During this most recent visit, your staff was unable to tell me what to do with my twins or my stroller. We were in the hallway, obstructing traffic, until I decided to take the stroller back out to the waiting room. No one offered to help with the babies, so I was taking one after the other into the exam room by myself, first for temp/weight checks, then for your physical exam. This is obviously the most inefficient way to set up a twin appointment. There was a point when I was caring for my son in the hallway that the nurse left my daughter on the scale, at counter height, alone. I wasn’t alerted of this until she cried. She could easily have fallen.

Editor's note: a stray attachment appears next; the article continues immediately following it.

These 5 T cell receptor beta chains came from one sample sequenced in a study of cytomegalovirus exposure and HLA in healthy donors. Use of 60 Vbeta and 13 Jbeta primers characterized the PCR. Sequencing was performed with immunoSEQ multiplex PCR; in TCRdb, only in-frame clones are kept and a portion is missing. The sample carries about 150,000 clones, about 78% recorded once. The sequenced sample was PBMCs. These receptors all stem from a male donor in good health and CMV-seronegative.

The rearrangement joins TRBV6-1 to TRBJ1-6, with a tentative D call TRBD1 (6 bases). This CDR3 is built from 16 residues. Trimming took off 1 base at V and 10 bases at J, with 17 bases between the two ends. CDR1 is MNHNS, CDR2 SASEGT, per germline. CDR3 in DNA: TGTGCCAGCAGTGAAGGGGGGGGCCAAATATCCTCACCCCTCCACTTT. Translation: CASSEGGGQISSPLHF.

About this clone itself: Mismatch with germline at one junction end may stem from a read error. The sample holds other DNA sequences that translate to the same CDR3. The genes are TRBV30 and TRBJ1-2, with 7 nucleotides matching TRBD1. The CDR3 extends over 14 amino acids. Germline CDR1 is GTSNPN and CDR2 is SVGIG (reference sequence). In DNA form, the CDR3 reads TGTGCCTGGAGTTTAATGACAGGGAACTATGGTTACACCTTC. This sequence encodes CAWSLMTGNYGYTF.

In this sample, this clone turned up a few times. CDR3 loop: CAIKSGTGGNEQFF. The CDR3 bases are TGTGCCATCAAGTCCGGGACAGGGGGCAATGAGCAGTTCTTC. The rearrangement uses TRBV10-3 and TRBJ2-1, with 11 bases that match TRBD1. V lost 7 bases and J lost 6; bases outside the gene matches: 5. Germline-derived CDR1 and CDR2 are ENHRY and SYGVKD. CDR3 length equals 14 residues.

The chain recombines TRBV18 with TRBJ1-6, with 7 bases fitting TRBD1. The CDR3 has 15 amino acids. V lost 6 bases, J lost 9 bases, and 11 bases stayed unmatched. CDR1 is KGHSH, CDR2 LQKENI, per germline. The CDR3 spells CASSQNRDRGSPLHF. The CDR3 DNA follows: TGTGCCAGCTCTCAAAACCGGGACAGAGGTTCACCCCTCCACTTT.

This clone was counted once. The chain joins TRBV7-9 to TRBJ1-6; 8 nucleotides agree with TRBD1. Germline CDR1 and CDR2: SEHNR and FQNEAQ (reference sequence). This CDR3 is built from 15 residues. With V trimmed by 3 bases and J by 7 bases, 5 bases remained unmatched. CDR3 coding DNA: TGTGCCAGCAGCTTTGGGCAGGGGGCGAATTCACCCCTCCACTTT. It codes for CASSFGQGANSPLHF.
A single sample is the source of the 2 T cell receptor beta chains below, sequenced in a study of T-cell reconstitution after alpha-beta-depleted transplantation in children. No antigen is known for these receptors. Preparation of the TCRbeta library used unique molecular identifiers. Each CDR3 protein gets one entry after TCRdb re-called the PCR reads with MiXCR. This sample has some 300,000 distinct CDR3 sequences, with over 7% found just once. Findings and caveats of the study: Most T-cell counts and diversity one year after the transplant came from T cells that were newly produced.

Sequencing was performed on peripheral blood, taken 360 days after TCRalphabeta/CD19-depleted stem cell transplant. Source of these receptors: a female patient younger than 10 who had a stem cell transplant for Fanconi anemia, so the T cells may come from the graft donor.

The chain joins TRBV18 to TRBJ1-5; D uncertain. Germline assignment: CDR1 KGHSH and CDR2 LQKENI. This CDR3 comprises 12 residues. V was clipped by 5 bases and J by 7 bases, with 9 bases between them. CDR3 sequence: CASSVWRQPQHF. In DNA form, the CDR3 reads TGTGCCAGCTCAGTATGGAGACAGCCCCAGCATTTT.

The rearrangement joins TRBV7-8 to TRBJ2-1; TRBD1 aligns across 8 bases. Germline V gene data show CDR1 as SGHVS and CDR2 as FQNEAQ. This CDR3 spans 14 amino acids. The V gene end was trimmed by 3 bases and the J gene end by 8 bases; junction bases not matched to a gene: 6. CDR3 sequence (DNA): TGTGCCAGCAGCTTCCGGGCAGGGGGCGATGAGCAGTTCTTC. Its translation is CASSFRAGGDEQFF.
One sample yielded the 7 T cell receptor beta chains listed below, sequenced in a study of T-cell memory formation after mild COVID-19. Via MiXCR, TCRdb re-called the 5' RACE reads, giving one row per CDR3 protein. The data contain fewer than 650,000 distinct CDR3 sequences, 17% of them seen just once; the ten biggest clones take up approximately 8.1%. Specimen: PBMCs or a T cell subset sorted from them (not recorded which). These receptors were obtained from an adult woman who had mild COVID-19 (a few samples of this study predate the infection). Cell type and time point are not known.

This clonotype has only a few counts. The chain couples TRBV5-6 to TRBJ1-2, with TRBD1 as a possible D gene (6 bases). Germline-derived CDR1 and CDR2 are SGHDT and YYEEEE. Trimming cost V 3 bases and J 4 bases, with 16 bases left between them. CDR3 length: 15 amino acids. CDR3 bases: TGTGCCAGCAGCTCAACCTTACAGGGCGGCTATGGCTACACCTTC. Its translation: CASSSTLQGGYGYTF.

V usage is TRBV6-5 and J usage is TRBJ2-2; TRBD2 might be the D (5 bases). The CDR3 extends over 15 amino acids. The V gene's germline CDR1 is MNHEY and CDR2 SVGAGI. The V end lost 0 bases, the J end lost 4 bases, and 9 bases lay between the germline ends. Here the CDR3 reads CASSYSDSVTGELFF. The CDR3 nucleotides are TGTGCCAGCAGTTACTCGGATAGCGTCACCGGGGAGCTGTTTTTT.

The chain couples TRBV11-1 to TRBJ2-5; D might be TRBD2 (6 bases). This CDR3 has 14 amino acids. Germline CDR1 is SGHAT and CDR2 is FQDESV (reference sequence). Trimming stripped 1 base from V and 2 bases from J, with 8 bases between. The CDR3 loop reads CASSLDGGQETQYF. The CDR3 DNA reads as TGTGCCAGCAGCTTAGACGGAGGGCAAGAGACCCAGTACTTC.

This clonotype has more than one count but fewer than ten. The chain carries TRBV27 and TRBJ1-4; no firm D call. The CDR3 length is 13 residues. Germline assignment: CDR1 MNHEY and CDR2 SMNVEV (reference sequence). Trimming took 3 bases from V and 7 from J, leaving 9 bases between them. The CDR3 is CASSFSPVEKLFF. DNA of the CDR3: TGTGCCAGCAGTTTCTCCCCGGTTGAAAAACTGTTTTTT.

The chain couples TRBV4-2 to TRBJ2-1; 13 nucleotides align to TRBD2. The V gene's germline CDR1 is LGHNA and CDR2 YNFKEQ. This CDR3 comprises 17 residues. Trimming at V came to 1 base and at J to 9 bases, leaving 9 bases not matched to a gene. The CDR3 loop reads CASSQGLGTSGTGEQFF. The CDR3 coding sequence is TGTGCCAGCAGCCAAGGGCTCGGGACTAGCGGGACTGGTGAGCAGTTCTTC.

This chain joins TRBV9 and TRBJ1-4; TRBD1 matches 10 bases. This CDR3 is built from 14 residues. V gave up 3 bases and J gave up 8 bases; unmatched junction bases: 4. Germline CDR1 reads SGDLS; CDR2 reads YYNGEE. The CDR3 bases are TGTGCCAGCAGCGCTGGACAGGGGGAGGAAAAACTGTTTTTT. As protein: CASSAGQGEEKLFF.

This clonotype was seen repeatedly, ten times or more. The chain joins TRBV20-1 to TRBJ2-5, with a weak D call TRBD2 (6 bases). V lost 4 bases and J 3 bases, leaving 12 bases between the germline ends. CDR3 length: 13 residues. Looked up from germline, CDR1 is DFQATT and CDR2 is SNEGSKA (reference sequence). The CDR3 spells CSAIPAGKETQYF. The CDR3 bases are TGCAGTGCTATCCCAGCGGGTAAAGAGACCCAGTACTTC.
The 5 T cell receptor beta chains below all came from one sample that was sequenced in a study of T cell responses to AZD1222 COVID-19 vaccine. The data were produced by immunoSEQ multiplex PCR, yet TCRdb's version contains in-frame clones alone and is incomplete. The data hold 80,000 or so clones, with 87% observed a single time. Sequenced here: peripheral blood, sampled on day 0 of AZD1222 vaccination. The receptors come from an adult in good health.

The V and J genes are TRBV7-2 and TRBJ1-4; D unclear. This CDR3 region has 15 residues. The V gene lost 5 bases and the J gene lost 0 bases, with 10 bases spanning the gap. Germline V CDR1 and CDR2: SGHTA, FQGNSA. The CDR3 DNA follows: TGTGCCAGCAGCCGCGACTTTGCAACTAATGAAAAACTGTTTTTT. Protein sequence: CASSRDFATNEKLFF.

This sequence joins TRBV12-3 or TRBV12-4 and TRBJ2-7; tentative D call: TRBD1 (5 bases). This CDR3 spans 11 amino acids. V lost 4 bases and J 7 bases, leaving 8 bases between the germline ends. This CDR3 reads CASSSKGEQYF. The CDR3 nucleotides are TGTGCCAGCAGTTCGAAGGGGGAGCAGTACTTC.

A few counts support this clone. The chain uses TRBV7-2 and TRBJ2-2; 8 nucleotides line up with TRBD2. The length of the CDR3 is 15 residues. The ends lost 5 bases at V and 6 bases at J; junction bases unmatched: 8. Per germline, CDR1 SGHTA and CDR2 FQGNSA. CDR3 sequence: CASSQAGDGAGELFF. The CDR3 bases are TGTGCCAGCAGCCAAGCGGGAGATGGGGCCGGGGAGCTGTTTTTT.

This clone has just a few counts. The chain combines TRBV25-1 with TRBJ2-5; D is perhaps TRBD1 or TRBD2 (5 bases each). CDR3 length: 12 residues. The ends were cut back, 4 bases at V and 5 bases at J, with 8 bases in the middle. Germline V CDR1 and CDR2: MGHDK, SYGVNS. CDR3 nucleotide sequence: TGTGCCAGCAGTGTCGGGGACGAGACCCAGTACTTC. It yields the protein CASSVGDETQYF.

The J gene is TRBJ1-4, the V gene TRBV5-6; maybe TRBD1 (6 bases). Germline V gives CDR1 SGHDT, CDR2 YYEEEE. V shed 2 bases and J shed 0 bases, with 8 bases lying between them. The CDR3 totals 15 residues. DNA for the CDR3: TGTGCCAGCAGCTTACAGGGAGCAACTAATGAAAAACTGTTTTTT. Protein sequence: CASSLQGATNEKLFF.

Though I like you as our doctor, I believe the lack of competent trained staff is hurting your practice. If conditions aren’t different at our next visit, I may have no choice but to consider looking for a new pediatrician.

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I haven’t sent this letter yet, though I’m obviously irate, because I haven’t decided whether I should. I’m afraid conditions are the same at every pediatricians’ office, and what I know is better than what I don’t, I suppose. I’m also afraid of some sort of retribution. What do you all think? Is this experience common? Is it a twin thing?

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Functional Multiples

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Categories Adoption, Different Gender, Frustration, Functional Multiples, Loneliness, Mommy Issues, Parenting, Perspective, Relationships, SAHM4 Comments